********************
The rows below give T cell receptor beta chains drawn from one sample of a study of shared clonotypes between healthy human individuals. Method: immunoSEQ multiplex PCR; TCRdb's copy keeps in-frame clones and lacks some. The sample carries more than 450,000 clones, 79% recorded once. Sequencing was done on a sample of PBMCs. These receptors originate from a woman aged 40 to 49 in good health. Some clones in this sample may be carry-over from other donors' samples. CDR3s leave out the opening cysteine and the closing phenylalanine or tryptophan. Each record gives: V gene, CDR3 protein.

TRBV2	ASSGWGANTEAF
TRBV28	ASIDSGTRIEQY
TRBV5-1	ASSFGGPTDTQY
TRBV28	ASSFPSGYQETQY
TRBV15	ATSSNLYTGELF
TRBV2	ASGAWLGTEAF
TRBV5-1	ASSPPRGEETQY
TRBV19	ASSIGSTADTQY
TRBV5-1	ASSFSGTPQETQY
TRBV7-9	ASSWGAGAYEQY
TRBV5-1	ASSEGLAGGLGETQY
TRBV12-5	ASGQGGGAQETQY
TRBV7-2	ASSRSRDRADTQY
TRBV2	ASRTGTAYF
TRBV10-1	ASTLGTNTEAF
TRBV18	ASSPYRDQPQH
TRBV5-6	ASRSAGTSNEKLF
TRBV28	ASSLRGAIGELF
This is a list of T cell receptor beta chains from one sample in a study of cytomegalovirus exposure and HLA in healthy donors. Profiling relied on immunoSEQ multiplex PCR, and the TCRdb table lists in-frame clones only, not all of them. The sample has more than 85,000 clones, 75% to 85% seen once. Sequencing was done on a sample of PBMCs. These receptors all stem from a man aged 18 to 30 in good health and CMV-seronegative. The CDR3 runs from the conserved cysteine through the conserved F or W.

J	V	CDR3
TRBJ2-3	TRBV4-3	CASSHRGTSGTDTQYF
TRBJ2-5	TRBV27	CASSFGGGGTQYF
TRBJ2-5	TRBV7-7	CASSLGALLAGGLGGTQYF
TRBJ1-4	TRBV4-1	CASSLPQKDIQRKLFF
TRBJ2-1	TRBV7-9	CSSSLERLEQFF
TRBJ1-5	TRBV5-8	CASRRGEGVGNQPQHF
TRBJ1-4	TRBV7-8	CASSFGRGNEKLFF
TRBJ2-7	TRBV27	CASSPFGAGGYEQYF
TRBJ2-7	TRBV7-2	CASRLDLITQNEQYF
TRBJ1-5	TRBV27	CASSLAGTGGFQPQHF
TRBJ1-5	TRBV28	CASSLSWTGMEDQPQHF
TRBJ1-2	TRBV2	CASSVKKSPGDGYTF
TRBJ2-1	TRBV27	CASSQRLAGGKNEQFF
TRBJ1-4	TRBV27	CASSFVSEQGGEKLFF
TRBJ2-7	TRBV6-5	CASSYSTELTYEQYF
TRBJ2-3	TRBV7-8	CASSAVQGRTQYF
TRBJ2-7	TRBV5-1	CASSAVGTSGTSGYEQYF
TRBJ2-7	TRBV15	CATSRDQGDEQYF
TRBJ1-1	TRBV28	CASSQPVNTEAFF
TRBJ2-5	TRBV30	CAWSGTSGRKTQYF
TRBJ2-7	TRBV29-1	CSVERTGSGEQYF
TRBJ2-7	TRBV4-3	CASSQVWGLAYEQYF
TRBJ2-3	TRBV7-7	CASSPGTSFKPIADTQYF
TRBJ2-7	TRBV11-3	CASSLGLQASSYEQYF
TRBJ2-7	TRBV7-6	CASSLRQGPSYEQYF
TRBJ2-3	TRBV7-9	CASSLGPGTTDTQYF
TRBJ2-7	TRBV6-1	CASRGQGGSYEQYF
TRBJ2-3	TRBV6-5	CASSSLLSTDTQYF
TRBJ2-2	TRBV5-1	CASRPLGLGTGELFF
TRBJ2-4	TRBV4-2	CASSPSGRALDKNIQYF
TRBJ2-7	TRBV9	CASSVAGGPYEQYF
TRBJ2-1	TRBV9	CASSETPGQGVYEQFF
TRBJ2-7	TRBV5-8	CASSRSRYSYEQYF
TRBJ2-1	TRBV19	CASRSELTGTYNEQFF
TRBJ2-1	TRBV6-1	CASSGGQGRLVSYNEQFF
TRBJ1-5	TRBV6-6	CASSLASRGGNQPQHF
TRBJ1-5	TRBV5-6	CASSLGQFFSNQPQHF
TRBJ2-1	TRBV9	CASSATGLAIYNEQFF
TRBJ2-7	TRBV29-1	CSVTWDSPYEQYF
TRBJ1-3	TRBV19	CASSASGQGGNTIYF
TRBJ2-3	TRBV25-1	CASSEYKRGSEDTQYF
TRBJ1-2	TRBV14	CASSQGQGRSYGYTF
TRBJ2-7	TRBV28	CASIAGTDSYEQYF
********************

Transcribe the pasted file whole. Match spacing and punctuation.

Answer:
The rows below give T cell receptor beta chains drawn from one sample of a study of shared clonotypes between healthy human individuals. Method: immunoSEQ multiplex PCR; TCRdb's copy keeps in-frame clones and lacks some. The sample carries more than 450,000 clones, 79% recorded once. Sequencing was done on a sample of PBMCs. These receptors originate from a woman aged 40 to 49 in good health. Some clones in this sample may be carry-over from other donors' samples. CDR3s leave out the opening cysteine and the closing phenylalanine or tryptophan. Each record gives: V gene, CDR3 protein.

TRBV2	ASSGWGANTEAF
TRBV28	ASIDSGTRIEQY
TRBV5-1	ASSFGGPTDTQY
TRBV28	ASSFPSGYQETQY
TRBV15	ATSSNLYTGELF
TRBV2	ASGAWLGTEAF
TRBV5-1	ASSPPRGEETQY
TRBV19	ASSIGSTADTQY
TRBV5-1	ASSFSGTPQETQY
TRBV7-9	ASSWGAGAYEQY
TRBV5-1	ASSEGLAGGLGETQY
TRBV12-5	ASGQGGGAQETQY
TRBV7-2	ASSRSRDRADTQY
TRBV2	ASRTGTAYF
TRBV10-1	ASTLGTNTEAF
TRBV18	ASSPYRDQPQH
TRBV5-6	ASRSAGTSNEKLF
TRBV28	ASSLRGAIGELF
This is a list of T cell receptor beta chains from one sample in a study of cytomegalovirus exposure and HLA in healthy donors. Profiling relied on immunoSEQ multiplex PCR, and the TCRdb table lists in-frame clones only, not all of them. The sample has more than 85,000 clones, 75% to 85% seen once. Sequencing was done on a sample of PBMCs. These receptors all stem from a man aged 18 to 30 in good health and CMV-seronegative. The CDR3 runs from the conserved cysteine through the conserved F or W.

J	V	CDR3
TRBJ2-3	TRBV4-3	CASSHRGTSGTDTQYF
TRBJ2-5	TRBV27	CASSFGGGGTQYF
TRBJ2-5	TRBV7-7	CASSLGALLAGGLGGTQYF
TRBJ1-4	TRBV4-1	CASSLPQKDIQRKLFF
TRBJ2-1	TRBV7-9	CSSSLERLEQFF
TRBJ1-5	TRBV5-8	CASRRGEGVGNQPQHF
TRBJ1-4	TRBV7-8	CASSFGRGNEKLFF
TRBJ2-7	TRBV27	CASSPFGAGGYEQYF
TRBJ2-7	TRBV7-2	CASRLDLITQNEQYF
TRBJ1-5	TRBV27	CASSLAGTGGFQPQHF
TRBJ1-5	TRBV28	CASSLSWTGMEDQPQHF
TRBJ1-2	TRBV2	CASSVKKSPGDGYTF
TRBJ2-1	TRBV27	CASSQRLAGGKNEQFF
TRBJ1-4	TRBV27	CASSFVSEQGGEKLFF
TRBJ2-7	TRBV6-5	CASSYSTELTYEQYF
TRBJ2-3	TRBV7-8	CASSAVQGRTQYF
TRBJ2-7	TRBV5-1	CASSAVGTSGTSGYEQYF
TRBJ2-7	TRBV15	CATSRDQGDEQYF
TRBJ1-1	TRBV28	CASSQPVNTEAFF
TRBJ2-5	TRBV30	CAWSGTSGRKTQYF
TRBJ2-7	TRBV29-1	CSVERTGSGEQYF
TRBJ2-7	TRBV4-3	CASSQVWGLAYEQYF
TRBJ2-3	TRBV7-7	CASSPGTSFKPIADTQYF
TRBJ2-7	TRBV11-3	CASSLGLQASSYEQYF
TRBJ2-7	TRBV7-6	CASSLRQGPSYEQYF
TRBJ2-3	TRBV7-9	CASSLGPGTTDTQYF
TRBJ2-7	TRBV6-1	CASRGQGGSYEQYF
TRBJ2-3	TRBV6-5	CASSSLLSTDTQYF
TRBJ2-2	TRBV5-1	CASRPLGLGTGELFF
TRBJ2-4	TRBV4-2	CASSPSGRALDKNIQYF
TRBJ2-7	TRBV9	CASSVAGGPYEQYF
TRBJ2-1	TRBV9	CASSETPGQGVYEQFF
TRBJ2-7	TRBV5-8	CASSRSRYSYEQYF
TRBJ2-1	TRBV19	CASRSELTGTYNEQFF
TRBJ2-1	TRBV6-1	CASSGGQGRLVSYNEQFF
TRBJ1-5	TRBV6-6	CASSLASRGGNQPQHF
TRBJ1-5	TRBV5-6	CASSLGQFFSNQPQHF
TRBJ2-1	TRBV9	CASSATGLAIYNEQFF
TRBJ2-7	TRBV29-1	CSVTWDSPYEQYF
TRBJ1-3	TRBV19	CASSASGQGGNTIYF
TRBJ2-3	TRBV25-1	CASSEYKRGSEDTQYF
TRBJ1-2	TRBV14	CASSQGQGRSYGYTF
TRBJ2-7	TRBV28	CASIAGTDSYEQYF